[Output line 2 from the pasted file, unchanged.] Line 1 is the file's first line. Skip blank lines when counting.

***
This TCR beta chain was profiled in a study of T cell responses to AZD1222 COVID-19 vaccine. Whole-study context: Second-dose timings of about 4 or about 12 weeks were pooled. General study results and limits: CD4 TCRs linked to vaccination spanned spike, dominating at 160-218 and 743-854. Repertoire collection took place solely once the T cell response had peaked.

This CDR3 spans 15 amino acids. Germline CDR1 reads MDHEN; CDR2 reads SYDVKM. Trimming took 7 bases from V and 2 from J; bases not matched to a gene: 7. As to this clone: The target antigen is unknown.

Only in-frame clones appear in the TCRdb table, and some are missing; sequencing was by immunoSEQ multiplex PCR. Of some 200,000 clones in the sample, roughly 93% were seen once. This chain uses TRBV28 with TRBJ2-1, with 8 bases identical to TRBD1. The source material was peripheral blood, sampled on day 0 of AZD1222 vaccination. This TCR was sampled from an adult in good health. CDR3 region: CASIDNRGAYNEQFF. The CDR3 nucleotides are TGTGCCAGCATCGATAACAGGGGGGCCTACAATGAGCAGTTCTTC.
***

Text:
This CDR3 spans 15 amino acids. Germline CDR1 reads MDHEN; CDR2 reads SYDVKM. Trimming took 7 bases from V and 2 from J; bases not matched to a gene: 7. As to this clone: The target antigen is unknown.